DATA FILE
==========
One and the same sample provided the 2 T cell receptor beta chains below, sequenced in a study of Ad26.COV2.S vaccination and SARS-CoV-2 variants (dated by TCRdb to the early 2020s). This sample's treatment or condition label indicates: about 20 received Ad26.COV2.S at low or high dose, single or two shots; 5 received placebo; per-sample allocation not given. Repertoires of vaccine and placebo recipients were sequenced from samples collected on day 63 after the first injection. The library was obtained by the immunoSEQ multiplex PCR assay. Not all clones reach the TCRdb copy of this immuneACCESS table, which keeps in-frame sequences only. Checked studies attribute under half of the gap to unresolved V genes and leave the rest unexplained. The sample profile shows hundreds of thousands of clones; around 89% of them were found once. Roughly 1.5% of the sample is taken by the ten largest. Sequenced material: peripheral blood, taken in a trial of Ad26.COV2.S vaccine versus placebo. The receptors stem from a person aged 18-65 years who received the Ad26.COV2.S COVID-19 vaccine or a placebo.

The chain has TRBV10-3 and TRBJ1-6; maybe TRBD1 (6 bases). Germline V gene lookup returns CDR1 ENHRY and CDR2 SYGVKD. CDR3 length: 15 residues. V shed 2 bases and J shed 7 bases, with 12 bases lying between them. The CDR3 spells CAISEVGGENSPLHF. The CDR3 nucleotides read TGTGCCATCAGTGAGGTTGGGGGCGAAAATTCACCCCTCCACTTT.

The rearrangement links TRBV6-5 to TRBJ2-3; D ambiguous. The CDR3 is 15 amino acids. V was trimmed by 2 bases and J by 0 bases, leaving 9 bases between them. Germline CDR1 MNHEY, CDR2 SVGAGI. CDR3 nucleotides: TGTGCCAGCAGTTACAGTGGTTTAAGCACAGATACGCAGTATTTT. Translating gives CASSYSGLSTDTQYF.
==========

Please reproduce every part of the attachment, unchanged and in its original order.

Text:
One and the same sample provided the 2 T cell receptor beta chains below, sequenced in a study of Ad26.COV2.S vaccination and SARS-CoV-2 variants (dated by TCRdb to the early 2020s). This sample's treatment or condition label indicates: about 20 received Ad26.COV2.S at low or high dose, single or two shots; 5 received placebo; per-sample allocation not given. Repertoires of vaccine and placebo recipients were sequenced from samples collected on day 63 after the first injection. The library was obtained by the immunoSEQ multiplex PCR assay. Not all clones reach the TCRdb copy of this immuneACCESS table, which keeps in-frame sequences only. Checked studies attribute under half of the gap to unresolved V genes and leave the rest unexplained. The sample profile shows hundreds of thousands of clones; around 89% of them were found once. Roughly 1.5% of the sample is taken by the ten largest. Sequenced material: peripheral blood, taken in a trial of Ad26.COV2.S vaccine versus placebo. The receptors stem from a person aged 18-65 years who received the Ad26.COV2.S COVID-19 vaccine or a placebo.

The chain has TRBV10-3 and TRBJ1-6; maybe TRBD1 (6 bases). Germline V gene lookup returns CDR1 ENHRY and CDR2 SYGVKD. CDR3 length: 15 residues. V shed 2 bases and J shed 7 bases, with 12 bases lying between them. The CDR3 spells CAISEVGGENSPLHF. The CDR3 nucleotides read TGTGCCATCAGTGAGGTTGGGGGCGAAAATTCACCCCTCCACTTT.

The rearrangement links TRBV6-5 to TRBJ2-3; D ambiguous. The CDR3 is 15 amino acids. V was trimmed by 2 bases and J by 0 bases, leaving 9 bases between them. Germline CDR1 MNHEY, CDR2 SVGAGI. CDR3 nucleotides: TGTGCCAGCAGTTACAGTGGTTTAAGCACAGATACGCAGTATTTT. Translating gives CASSYSGLSTDTQYF.